Editor’s Note: This story will be updated as new information becomes available.

A local former Planned Parenthood director was awarded $3 million in damages Aug. 16 after winning a wrongful termination suit after a two-week trial.

Mayra Rodriguez claimed in the suit she was wrongfully terminated after reporting high complication rates for one doctor, illegal conduct of the doctor, falsification of affidavits and patient records, incomplete abortions and failure to report a minor who had an adult.

Rodriguez, who ran three Planned Parenthood centers in Arizona and worked for the organization for 17 years, sued the non-profit after being fired from her position in October 2017 after repeatedly making claims that Planned Parenthood was endangering the health and safety of their patients.

“When Mayra came to And Then There Were None with her incredible story, I felt solidarity with her, having gone through a similar situation when I worked for Planned Parenthood,” said Abby Johnson, herself a former Planned Parenthood director and author of the autobiographical “Unplanned” which was adapted for film earlier this year.

“Standing with her through the trial and rejoicing in the ultimate victory has been amazing,” added Johnson, who is also the founder and director of And Then There Were None, a ministry that has helped over 525 abortion workers leave their jobs.

There are similarities between Johnson’s and Rodriguez’s experiences. Both were named “Employee of the Year” from Planned Parenthood the year before they left. They both were directors of facilities. And they both started working for Planned Parenthood for the same reasons: to help women.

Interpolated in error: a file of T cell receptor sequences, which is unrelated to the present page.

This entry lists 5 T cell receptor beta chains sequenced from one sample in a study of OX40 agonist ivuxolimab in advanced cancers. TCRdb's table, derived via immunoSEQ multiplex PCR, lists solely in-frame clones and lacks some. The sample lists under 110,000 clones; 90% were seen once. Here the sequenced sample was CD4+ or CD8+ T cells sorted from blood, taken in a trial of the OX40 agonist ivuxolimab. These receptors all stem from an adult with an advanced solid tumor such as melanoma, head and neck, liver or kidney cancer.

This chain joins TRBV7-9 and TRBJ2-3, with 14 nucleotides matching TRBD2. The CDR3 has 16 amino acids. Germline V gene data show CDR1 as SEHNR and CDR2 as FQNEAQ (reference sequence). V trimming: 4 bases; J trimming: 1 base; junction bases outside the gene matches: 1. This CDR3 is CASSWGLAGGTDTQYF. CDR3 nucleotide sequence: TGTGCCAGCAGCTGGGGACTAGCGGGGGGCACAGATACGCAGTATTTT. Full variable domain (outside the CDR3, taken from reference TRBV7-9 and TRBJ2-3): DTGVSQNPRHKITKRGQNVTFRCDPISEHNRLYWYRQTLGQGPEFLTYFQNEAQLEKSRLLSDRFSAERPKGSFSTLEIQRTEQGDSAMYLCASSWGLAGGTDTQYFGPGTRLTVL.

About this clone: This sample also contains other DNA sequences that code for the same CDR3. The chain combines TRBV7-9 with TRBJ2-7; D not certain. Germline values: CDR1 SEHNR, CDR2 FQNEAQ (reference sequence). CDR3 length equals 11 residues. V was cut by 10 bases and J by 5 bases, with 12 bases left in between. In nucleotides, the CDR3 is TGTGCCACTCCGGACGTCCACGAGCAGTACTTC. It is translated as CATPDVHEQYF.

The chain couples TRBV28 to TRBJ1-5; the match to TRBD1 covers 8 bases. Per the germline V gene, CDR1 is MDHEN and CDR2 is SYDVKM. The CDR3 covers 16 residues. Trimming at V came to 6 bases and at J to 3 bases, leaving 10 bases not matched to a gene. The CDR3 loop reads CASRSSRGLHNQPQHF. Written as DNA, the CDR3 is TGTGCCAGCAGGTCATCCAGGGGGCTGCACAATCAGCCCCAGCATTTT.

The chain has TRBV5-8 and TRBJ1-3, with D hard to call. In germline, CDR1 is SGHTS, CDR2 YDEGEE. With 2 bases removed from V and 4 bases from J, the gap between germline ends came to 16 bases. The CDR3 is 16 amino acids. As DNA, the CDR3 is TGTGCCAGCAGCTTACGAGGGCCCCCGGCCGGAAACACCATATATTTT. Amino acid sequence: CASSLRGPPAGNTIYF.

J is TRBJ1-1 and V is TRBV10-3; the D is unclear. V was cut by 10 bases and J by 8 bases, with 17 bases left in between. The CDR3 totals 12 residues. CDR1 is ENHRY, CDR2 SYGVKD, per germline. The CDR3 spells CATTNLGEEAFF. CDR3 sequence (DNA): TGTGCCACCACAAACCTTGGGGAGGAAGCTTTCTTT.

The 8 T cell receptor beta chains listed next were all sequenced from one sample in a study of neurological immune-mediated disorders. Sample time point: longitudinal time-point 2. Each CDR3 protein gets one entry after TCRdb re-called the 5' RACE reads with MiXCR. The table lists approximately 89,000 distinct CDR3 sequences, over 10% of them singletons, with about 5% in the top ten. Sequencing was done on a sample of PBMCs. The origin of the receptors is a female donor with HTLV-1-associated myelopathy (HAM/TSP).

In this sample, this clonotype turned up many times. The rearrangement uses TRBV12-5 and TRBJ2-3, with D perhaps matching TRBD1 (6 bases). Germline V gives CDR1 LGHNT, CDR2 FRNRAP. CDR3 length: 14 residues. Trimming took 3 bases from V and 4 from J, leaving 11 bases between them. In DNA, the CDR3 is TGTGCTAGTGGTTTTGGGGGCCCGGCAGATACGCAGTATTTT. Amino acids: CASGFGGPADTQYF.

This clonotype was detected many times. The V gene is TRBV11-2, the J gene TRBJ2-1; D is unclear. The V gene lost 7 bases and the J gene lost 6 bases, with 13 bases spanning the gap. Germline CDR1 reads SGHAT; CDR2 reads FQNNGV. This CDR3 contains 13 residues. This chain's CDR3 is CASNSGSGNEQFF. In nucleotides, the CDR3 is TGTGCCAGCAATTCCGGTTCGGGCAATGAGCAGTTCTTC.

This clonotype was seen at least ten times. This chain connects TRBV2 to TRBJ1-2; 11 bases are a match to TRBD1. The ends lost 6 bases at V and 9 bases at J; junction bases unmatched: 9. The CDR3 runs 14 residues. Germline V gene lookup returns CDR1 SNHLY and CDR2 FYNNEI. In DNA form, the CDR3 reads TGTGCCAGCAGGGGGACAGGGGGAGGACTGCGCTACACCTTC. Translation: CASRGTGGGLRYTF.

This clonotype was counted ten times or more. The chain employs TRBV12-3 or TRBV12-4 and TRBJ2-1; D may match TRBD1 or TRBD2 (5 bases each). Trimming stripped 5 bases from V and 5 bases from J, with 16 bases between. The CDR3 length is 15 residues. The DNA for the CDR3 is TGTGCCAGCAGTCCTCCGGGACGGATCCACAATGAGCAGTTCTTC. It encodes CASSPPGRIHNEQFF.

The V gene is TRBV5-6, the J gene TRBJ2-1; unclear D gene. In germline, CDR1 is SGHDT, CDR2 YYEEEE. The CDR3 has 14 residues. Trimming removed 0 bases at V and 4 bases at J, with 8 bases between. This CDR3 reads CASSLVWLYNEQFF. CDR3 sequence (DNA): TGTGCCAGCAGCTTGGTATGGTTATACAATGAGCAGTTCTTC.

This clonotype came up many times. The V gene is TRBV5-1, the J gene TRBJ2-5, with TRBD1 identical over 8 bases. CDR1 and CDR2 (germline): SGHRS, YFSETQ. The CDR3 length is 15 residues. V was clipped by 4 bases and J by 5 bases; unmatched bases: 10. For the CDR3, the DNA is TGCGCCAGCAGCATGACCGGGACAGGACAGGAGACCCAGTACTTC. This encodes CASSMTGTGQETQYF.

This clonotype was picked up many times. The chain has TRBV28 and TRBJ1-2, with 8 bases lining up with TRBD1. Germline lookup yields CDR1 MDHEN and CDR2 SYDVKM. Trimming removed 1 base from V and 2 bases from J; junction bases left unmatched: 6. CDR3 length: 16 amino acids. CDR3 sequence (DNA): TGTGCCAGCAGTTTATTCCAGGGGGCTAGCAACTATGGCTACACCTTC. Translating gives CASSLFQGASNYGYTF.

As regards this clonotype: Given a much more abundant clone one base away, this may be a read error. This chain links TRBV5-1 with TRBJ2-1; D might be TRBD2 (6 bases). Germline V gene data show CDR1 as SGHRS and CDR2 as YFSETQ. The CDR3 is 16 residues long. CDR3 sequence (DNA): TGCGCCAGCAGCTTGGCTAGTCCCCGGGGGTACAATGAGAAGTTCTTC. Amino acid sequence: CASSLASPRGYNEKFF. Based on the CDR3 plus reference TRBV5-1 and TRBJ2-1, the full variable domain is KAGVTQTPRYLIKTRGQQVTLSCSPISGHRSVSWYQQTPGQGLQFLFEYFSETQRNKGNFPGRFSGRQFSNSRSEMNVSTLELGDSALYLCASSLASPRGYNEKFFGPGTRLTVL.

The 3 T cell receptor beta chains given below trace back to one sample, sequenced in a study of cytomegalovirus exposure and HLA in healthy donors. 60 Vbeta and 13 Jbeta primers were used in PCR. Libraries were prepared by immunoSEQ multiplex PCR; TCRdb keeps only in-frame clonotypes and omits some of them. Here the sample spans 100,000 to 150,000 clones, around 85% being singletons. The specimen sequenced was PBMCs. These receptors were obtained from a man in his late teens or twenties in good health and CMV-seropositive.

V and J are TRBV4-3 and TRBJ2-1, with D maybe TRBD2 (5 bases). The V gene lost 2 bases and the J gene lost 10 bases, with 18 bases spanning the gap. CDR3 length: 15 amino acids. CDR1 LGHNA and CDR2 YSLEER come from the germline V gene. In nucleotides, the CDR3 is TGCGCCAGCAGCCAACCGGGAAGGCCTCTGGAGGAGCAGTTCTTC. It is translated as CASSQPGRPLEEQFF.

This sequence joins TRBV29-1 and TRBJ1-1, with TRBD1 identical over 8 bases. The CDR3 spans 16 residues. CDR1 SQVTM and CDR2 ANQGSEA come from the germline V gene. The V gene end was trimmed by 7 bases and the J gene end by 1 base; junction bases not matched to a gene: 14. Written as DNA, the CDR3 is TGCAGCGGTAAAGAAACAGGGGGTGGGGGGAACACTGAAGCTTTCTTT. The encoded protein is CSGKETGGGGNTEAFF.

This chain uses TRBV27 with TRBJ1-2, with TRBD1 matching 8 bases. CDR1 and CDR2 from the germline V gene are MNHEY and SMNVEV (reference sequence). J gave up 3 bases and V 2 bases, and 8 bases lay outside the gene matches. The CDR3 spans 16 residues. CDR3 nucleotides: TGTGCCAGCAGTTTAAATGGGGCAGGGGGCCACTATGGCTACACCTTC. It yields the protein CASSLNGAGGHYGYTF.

“I hope my case is a lesson to other workers that shows them that the truth will prevail,” said Rodriguez. “I also hope my case is a lesson to employers who abuse their power: sometimes the underdog wins, and justice will be done.”

Phoenix-based attorney Tim Casey, who represented Rodriguez, never asked for any dollar amount during the trial. The damages awarded came directly from the jury, who took three hours to reach their verdict.

“I’ve stared down Planned Parenthood in court. I know how hard it is watching your friends lie about you,” said Johnson. “It’s always good to take down Planned Parenthood but it’s not without hurt.”

Mike Phelan, director of the Diocese of Phoenix Office of Marriage and Respect Life, expressed his support for Rodriguez to The Catholic Sun.

“This is a powerful testimony to the movement of grace through prayer; many have been praying for Mayra and for a just verdict. The shield of lies around the abortion industry has again been pushed aside,” Phelan said. “Arizonans can be very proud of Mayra and her attorney, Tim Casey, who presented the truth so effectively.”

Rodriguez said the most hurtful things said in court were the deception by women she had considered friends and by Planned Parenthood executives themselves, who frequently referred to her as a “liar” due to her undocumented status the entire time she worked at Planned Parenthood.

“Planned Parenthood publicly states they want to help and stand up for immigrants, that they care about these women, but it’s not true. They shamed me for my immigration status,” said Rodriguez. “But here we are, the jury heard the truth.”